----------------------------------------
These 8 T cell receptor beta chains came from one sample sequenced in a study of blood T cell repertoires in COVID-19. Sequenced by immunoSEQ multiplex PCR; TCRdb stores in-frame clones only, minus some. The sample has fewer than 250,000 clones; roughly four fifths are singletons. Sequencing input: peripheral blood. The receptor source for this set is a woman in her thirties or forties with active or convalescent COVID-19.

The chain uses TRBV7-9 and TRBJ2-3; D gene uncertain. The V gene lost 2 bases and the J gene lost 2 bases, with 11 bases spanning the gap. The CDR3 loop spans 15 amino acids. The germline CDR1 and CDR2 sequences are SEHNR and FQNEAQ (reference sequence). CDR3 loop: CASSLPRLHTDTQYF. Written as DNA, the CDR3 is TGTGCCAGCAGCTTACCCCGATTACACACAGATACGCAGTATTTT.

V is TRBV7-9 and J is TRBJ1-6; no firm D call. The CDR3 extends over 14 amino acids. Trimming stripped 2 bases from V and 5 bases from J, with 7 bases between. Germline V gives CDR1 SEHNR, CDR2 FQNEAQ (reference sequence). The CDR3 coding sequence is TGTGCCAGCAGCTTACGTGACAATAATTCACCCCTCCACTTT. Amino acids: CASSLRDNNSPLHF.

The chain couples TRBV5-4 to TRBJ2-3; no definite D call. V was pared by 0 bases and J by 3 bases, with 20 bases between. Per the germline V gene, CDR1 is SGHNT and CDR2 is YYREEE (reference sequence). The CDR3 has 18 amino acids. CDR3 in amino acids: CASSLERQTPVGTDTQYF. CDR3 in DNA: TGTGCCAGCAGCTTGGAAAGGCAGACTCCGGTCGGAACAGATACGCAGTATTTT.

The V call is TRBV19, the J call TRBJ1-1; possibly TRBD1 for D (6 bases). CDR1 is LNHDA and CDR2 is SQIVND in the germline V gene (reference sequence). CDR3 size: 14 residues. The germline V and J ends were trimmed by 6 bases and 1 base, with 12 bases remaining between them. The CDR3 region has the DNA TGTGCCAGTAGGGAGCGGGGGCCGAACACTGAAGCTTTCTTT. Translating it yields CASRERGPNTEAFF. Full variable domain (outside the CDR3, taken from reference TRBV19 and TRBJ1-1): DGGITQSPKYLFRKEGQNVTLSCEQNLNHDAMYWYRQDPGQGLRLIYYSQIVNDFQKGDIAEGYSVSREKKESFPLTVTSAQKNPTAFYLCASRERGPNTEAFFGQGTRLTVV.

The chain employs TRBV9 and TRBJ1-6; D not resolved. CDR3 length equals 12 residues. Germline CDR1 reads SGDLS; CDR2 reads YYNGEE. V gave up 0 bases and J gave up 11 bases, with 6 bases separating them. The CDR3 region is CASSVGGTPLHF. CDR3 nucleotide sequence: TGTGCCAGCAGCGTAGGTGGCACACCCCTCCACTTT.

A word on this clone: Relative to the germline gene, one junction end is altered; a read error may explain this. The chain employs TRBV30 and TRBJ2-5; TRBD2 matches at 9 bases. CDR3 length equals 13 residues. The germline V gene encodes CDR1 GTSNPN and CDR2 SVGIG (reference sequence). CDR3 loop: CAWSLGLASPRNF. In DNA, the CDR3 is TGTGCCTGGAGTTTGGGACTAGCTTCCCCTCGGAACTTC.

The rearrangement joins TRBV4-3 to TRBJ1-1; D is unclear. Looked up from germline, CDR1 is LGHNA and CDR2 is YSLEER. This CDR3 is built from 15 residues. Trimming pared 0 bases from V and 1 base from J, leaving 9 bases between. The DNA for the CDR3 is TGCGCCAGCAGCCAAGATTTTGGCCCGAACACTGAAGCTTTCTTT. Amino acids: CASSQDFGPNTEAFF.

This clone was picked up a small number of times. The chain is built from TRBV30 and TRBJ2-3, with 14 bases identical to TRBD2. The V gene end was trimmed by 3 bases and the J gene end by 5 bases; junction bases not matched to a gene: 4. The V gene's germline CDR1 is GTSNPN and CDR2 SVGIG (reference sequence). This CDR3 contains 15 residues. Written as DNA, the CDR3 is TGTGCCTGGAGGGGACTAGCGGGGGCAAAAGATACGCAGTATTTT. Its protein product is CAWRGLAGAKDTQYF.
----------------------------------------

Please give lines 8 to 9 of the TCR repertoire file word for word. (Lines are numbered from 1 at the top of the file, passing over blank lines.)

The rearrangement joins TRBV4-3 to TRBJ1-1; D is unclear. Looked up from germline, CDR1 is LGHNA and CDR2 is YSLEER. This CDR3 is built from 15 residues. Trimming pared 0 bases from V and 1 base from J, leaving 9 bases between. The DNA for the CDR3 is TGCGCCAGCAGCCAAGATTTTGGCCCGAACACTGAAGCTTTCTTT. Amino acids: CASSQDFGPNTEAFF.

This clone was picked up a small number of times. The chain is built from TRBV30 and TRBJ2-3, with 14 bases identical to TRBD2. The V gene end was trimmed by 3 bases and the J gene end by 5 bases; junction bases not matched to a gene: 4. The V gene's germline CDR1 is GTSNPN and CDR2 SVGIG (reference sequence). This CDR3 contains 15 residues. Written as DNA, the CDR3 is TGTGCCTGGAGGGGACTAGCGGGGGCAAAAGATACGCAGTATTTT. Its protein product is CAWRGLAGAKDTQYF.